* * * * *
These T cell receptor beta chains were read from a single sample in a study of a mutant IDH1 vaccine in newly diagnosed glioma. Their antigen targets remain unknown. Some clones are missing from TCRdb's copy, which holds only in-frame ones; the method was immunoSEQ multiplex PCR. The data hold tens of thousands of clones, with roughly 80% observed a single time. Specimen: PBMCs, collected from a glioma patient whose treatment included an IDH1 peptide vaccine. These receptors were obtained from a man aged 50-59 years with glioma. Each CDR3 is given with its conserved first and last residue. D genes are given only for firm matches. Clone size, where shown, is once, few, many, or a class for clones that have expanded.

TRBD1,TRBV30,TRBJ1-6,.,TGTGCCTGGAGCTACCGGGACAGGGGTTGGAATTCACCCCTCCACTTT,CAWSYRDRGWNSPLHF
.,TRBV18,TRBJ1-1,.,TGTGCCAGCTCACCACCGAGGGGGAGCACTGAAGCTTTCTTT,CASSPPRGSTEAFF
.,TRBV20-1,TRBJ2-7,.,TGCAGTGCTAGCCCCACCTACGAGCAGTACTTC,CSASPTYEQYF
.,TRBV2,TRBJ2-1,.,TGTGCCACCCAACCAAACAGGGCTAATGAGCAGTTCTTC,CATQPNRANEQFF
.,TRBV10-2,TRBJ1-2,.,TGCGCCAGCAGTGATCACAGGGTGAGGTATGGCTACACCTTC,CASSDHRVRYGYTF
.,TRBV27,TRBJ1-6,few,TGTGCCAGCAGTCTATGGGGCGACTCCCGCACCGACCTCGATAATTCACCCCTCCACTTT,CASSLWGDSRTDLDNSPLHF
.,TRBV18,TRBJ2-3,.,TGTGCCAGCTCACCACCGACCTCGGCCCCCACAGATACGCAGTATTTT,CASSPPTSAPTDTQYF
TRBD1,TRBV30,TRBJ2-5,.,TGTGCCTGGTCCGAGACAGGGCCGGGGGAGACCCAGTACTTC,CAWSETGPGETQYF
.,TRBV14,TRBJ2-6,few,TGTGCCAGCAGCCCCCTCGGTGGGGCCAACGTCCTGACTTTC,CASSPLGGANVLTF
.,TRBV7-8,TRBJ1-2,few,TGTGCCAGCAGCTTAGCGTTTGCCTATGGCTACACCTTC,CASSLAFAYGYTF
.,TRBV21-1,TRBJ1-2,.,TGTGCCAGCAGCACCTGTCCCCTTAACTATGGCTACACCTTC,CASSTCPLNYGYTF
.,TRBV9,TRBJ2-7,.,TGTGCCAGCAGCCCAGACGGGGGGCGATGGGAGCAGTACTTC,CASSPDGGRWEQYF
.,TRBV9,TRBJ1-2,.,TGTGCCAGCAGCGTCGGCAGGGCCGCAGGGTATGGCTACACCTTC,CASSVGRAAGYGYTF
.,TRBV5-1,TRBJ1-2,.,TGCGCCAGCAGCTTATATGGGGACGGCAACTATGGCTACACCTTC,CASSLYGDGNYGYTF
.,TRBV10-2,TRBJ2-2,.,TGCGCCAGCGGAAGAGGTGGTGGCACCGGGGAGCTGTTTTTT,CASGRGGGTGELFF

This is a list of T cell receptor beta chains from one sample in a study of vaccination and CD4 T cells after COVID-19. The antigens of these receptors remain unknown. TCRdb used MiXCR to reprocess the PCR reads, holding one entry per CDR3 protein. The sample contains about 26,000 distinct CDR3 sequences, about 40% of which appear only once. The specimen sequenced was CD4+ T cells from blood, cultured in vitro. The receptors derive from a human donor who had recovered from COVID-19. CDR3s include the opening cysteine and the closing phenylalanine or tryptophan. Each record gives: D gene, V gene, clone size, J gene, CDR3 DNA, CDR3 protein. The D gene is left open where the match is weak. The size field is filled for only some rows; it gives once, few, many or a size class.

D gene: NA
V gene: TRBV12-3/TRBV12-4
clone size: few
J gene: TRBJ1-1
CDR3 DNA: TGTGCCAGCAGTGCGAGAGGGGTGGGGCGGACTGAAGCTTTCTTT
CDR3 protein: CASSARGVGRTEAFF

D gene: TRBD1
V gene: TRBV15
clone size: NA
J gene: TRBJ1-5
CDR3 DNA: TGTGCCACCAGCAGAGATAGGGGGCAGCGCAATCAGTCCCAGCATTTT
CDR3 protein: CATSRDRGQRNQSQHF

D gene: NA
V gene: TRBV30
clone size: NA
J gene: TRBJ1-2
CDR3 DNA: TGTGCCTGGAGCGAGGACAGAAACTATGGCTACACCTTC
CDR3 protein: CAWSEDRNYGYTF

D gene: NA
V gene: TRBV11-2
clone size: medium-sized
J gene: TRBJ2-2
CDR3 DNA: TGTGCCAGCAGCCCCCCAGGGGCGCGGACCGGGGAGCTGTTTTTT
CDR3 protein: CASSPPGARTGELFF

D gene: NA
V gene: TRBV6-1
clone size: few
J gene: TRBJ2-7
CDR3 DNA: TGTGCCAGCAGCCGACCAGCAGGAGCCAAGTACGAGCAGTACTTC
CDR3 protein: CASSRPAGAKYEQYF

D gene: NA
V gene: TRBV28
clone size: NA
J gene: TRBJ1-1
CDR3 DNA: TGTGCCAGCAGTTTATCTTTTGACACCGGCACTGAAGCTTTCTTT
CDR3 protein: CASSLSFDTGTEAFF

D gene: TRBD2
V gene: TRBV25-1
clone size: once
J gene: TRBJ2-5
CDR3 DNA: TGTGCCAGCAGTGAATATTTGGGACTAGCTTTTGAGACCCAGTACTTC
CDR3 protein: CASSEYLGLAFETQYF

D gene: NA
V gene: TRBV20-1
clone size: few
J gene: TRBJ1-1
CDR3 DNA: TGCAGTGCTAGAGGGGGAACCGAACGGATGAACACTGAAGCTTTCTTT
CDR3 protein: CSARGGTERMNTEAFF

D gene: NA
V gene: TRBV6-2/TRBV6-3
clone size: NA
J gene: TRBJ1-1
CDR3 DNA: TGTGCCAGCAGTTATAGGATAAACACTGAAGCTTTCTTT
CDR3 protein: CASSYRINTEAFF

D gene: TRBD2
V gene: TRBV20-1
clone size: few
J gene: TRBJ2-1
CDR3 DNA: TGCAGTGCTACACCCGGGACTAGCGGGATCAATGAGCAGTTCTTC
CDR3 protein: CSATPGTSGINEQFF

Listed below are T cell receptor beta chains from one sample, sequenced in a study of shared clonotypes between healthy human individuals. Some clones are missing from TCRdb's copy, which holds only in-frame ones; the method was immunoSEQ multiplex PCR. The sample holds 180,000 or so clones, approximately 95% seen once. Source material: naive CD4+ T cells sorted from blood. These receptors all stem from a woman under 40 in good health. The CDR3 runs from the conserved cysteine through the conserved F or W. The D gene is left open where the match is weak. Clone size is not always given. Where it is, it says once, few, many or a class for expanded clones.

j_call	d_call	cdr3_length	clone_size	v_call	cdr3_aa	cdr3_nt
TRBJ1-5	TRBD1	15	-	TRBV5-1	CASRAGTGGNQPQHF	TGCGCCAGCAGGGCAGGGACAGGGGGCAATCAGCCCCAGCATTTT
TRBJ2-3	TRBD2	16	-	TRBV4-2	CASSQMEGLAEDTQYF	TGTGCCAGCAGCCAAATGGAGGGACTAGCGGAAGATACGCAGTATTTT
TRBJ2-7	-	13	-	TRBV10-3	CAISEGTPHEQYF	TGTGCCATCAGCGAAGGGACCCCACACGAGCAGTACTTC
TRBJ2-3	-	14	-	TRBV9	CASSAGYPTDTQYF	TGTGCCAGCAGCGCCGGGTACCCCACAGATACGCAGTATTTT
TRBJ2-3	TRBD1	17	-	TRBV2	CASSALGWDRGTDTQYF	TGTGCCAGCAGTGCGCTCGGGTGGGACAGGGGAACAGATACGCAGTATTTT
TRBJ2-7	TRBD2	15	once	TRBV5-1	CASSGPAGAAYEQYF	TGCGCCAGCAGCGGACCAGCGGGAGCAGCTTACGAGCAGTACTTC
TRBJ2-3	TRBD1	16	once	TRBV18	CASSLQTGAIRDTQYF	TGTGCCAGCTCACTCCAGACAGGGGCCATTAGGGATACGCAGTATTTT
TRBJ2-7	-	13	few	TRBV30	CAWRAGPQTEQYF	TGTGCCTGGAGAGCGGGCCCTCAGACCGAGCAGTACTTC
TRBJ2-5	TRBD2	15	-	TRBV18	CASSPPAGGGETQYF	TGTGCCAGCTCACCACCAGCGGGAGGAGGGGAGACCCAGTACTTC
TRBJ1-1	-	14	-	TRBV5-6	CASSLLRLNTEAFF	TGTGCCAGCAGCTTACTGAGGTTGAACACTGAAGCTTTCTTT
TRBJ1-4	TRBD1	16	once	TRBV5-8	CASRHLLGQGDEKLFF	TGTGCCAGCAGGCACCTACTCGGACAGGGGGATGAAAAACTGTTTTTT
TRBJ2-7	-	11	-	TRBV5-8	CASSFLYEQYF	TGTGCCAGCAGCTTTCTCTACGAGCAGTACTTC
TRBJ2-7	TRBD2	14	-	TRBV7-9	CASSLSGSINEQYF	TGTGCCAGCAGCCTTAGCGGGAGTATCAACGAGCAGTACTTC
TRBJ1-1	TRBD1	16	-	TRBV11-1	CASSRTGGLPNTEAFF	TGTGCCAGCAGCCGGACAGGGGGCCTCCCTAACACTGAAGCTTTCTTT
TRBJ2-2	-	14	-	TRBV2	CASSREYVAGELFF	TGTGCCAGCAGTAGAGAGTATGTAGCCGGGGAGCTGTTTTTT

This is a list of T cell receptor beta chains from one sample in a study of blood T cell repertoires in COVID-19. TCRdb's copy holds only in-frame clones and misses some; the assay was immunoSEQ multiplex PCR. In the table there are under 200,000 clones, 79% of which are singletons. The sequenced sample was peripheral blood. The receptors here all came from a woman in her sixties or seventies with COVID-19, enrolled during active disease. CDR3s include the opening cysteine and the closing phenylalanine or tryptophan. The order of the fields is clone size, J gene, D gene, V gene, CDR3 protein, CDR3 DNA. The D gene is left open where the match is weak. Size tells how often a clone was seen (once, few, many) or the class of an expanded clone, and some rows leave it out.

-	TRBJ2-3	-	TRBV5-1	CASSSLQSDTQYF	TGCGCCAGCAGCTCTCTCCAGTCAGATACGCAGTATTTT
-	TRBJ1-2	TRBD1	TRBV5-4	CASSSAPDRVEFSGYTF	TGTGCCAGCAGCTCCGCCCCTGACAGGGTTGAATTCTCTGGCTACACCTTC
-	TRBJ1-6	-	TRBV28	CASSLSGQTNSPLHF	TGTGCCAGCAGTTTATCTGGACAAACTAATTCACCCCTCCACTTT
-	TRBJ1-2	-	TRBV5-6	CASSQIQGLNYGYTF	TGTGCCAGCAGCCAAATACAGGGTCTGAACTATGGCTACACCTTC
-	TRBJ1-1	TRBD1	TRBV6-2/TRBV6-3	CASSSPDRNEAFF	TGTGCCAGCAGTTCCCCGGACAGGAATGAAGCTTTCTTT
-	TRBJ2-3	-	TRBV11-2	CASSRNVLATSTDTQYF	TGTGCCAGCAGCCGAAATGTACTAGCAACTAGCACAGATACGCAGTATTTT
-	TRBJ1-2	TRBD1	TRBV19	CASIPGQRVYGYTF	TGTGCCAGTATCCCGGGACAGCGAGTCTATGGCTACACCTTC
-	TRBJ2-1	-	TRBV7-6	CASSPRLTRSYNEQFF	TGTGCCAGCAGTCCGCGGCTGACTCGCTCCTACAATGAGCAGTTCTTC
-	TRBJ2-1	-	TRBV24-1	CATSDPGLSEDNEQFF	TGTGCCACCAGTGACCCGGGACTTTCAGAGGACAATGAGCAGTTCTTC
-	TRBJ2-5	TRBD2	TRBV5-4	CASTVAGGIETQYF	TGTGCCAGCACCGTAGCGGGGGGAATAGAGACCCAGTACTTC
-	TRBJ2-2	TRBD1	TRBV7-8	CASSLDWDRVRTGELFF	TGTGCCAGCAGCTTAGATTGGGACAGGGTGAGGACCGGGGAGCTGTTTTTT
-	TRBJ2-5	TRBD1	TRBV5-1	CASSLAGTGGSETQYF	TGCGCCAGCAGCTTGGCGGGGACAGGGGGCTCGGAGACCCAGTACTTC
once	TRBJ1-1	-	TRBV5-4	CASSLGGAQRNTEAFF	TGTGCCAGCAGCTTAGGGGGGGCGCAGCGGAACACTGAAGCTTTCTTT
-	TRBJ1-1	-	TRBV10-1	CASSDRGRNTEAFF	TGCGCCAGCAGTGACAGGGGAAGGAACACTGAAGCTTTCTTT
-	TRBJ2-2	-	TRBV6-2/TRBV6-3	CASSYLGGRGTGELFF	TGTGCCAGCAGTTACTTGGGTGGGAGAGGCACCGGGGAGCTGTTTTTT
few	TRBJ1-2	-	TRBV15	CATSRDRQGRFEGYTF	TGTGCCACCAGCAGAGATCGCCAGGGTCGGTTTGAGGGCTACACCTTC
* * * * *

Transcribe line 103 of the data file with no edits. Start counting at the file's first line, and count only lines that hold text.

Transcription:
-	TRBJ2-1	-	TRBV7-6	CASSPRLTRSYNEQFF	TGTGCCAGCAGTCCGCGGCTGACTCGCTCCTACAATGAGCAGTTCTTC